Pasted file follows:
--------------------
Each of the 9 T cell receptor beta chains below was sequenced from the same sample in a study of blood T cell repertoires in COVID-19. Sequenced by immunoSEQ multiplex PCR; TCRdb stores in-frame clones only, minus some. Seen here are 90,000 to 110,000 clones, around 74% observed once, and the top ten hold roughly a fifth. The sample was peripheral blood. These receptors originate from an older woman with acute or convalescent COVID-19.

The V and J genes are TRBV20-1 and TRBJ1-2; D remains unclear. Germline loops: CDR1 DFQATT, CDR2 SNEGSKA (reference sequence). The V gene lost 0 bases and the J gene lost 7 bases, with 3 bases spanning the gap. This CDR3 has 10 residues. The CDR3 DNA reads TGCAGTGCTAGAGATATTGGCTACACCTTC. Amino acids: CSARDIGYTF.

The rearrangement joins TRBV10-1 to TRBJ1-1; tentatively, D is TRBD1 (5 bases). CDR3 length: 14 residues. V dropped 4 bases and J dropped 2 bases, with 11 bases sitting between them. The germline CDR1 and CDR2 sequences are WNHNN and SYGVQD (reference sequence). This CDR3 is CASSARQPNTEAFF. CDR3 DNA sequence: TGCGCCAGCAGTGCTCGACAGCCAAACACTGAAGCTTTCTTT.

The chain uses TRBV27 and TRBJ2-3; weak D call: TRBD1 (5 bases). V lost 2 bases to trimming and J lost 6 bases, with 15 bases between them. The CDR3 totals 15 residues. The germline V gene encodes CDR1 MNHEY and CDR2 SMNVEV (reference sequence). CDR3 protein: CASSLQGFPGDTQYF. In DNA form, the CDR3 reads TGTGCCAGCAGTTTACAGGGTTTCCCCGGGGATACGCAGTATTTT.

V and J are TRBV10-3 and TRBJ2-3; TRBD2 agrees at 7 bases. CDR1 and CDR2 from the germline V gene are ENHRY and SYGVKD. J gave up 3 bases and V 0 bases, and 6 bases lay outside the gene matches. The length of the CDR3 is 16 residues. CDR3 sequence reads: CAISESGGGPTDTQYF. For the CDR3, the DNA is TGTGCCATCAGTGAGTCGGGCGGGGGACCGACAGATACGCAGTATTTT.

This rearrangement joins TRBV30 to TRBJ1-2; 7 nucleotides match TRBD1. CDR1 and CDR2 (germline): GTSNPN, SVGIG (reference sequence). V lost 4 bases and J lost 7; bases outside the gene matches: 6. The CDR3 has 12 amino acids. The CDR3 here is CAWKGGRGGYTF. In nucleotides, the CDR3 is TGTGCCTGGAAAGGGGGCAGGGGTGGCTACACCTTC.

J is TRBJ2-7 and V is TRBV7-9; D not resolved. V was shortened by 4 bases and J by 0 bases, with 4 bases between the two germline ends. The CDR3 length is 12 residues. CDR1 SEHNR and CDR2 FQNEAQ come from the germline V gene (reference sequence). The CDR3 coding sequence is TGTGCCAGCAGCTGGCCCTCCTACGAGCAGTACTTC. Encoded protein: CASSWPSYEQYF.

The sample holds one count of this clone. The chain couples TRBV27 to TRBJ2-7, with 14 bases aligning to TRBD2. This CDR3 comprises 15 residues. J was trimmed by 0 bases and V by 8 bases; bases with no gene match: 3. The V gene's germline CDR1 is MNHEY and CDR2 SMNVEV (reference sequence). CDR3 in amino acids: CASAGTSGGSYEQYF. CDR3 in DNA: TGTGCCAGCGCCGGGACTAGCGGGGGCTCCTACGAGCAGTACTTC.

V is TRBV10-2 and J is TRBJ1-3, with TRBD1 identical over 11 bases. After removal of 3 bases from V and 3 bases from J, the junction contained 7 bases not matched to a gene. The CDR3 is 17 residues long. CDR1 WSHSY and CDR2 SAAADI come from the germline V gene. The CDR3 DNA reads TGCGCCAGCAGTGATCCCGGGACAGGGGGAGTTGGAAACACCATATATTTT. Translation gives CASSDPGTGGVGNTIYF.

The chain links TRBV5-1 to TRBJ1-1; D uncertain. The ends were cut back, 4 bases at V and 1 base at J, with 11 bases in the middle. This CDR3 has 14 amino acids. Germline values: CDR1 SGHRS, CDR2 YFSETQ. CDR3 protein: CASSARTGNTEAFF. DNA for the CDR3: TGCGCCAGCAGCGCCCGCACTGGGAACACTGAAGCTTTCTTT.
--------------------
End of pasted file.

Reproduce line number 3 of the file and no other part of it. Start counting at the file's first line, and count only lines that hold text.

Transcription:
The rearrangement joins TRBV10-1 to TRBJ1-1; tentatively, D is TRBD1 (5 bases). CDR3 length: 14 residues. V dropped 4 bases and J dropped 2 bases, with 11 bases sitting between them. The germline CDR1 and CDR2 sequences are WNHNN and SYGVQD (reference sequence). This CDR3 is CASSARQPNTEAFF. CDR3 DNA sequence: TGCGCCAGCAGTGCTCGACAGCCAAACACTGAAGCTTTCTTT.